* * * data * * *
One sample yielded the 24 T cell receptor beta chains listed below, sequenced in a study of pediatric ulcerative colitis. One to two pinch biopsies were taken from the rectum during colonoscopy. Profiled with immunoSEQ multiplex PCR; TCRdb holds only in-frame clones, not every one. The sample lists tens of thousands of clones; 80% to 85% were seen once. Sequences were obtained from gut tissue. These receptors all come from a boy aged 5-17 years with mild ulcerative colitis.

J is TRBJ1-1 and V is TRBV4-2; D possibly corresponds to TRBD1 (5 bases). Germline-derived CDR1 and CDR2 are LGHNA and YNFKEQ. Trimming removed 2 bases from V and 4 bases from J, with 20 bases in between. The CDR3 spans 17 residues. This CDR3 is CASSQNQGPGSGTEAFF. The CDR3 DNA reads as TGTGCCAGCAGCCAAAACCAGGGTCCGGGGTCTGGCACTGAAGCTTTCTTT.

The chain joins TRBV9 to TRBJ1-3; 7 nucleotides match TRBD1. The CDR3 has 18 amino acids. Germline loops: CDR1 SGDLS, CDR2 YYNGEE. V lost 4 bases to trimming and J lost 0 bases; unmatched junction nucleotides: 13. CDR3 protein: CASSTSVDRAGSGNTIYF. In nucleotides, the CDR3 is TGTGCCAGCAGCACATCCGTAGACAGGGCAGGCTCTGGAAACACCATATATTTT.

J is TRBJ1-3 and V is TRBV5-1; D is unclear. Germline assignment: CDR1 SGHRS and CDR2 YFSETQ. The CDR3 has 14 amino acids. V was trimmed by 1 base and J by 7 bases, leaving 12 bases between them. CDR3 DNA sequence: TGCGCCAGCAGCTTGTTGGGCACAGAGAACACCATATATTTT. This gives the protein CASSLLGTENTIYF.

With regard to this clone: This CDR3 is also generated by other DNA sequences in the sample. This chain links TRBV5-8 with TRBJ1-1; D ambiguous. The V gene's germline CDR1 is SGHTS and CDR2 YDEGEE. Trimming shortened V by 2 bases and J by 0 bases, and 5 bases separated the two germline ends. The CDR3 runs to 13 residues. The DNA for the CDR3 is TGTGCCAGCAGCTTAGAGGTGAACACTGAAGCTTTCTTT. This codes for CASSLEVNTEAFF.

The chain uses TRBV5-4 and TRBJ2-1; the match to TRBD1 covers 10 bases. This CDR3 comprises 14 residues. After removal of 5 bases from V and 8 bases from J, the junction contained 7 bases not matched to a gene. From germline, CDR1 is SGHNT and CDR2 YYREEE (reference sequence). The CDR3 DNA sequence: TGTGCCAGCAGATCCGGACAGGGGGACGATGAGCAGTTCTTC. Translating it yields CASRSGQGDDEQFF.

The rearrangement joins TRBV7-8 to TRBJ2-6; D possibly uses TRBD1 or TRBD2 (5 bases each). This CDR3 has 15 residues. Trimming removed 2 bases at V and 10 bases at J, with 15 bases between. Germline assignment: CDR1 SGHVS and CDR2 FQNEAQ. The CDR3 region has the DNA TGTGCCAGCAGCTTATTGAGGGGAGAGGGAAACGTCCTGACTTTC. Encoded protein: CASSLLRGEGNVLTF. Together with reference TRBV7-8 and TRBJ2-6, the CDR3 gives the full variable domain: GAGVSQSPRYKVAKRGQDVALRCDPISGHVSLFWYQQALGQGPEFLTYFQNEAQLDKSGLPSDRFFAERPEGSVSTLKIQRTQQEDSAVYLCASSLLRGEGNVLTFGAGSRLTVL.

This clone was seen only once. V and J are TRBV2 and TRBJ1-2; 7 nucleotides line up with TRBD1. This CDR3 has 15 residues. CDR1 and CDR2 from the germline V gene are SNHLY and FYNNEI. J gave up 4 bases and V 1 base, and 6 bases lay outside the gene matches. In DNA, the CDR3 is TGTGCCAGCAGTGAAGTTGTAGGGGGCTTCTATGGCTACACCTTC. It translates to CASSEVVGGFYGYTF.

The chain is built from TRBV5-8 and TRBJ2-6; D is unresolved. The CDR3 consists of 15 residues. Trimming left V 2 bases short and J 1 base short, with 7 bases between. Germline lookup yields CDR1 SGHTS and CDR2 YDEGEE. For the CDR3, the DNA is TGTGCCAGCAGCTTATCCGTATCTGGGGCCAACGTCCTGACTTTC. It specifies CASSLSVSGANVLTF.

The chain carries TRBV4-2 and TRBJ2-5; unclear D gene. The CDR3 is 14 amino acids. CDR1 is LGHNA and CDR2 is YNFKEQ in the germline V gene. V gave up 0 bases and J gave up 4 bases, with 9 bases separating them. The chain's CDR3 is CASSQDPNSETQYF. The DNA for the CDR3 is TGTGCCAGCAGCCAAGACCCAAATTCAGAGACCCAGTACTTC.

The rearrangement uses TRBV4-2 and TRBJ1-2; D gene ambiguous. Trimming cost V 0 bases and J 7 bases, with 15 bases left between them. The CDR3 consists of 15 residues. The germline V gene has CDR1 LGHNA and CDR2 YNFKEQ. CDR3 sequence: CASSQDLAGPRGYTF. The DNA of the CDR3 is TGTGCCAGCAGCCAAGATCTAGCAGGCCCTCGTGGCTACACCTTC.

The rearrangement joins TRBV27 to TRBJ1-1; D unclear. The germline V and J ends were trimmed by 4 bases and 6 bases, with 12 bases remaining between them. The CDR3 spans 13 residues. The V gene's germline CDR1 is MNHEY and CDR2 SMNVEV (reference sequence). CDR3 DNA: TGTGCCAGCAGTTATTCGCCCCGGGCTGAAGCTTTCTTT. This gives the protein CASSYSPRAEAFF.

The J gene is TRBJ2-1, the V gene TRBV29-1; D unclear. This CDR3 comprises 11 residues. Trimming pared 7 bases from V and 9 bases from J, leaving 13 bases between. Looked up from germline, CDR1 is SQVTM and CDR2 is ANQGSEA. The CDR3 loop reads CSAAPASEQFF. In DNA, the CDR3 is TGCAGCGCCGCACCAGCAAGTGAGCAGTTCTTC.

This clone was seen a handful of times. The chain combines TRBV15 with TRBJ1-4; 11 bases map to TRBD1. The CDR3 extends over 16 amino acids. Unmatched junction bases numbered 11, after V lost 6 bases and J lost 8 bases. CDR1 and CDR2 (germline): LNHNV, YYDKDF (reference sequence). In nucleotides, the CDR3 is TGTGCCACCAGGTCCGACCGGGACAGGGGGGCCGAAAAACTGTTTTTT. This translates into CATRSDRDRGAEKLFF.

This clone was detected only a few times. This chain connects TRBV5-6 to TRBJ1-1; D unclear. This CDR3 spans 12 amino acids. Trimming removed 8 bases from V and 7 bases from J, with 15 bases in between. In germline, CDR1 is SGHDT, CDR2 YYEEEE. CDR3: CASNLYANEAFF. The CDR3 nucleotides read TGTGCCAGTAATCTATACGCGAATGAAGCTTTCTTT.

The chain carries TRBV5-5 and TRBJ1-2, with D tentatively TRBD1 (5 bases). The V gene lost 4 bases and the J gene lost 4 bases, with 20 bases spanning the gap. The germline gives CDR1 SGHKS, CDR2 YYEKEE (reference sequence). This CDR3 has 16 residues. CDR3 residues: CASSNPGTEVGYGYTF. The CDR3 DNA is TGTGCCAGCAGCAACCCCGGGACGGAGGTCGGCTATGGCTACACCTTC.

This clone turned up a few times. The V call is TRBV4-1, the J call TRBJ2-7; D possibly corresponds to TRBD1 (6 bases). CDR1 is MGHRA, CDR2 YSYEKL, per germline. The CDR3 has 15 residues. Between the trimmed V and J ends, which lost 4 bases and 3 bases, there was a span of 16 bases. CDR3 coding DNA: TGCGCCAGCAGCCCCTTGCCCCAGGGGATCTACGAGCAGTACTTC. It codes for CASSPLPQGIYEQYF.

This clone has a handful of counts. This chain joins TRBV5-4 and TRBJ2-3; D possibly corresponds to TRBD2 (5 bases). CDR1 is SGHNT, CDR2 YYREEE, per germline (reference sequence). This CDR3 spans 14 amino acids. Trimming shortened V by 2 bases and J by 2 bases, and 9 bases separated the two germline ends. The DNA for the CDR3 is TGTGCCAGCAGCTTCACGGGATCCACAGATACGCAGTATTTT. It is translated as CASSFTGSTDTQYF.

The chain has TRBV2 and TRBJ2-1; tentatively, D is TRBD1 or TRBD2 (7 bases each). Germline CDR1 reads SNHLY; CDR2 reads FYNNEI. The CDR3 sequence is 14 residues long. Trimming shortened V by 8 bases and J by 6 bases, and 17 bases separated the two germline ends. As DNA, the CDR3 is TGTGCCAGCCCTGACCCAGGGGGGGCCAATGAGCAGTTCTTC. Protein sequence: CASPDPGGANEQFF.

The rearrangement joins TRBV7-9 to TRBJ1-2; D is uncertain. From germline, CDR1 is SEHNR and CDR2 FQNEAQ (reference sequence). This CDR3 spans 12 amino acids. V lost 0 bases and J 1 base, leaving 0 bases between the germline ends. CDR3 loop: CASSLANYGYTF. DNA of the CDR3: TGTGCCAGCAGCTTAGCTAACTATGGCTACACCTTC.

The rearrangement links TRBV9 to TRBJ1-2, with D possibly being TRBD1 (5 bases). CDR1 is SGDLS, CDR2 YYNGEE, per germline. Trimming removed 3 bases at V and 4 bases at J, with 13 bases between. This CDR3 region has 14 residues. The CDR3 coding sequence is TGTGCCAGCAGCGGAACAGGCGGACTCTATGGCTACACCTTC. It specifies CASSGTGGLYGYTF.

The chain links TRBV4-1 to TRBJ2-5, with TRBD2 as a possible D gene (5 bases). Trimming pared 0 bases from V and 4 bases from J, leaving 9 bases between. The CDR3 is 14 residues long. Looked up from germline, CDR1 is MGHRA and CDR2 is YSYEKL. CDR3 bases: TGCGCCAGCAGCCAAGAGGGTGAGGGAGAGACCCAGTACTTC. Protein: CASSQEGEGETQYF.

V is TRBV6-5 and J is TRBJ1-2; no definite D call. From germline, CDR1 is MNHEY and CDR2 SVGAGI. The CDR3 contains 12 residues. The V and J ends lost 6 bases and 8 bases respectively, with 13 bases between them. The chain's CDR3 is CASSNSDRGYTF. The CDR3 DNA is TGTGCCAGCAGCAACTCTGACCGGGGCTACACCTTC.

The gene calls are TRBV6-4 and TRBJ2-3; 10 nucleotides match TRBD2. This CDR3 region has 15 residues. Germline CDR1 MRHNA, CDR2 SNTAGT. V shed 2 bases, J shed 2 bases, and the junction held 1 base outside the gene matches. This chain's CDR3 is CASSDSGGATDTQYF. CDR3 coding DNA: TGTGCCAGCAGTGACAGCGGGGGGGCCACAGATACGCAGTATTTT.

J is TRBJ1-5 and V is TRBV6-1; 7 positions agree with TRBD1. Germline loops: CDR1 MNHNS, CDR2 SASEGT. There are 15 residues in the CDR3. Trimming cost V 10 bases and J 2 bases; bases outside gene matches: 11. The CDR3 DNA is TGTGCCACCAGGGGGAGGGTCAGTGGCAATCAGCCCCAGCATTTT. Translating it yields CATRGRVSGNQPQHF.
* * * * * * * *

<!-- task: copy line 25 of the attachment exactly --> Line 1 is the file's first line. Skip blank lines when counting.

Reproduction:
J is TRBJ1-5 and V is TRBV6-1; 7 positions agree with TRBD1. Germline loops: CDR1 MNHNS, CDR2 SASEGT. There are 15 residues in the CDR3. Trimming cost V 10 bases and J 2 bases; bases outside gene matches: 11. The CDR3 DNA is TGTGCCACCAGGGGGAGGGTCAGTGGCAATCAGCCCCAGCATTTT. Translating it yields CATRGRVSGNQPQHF.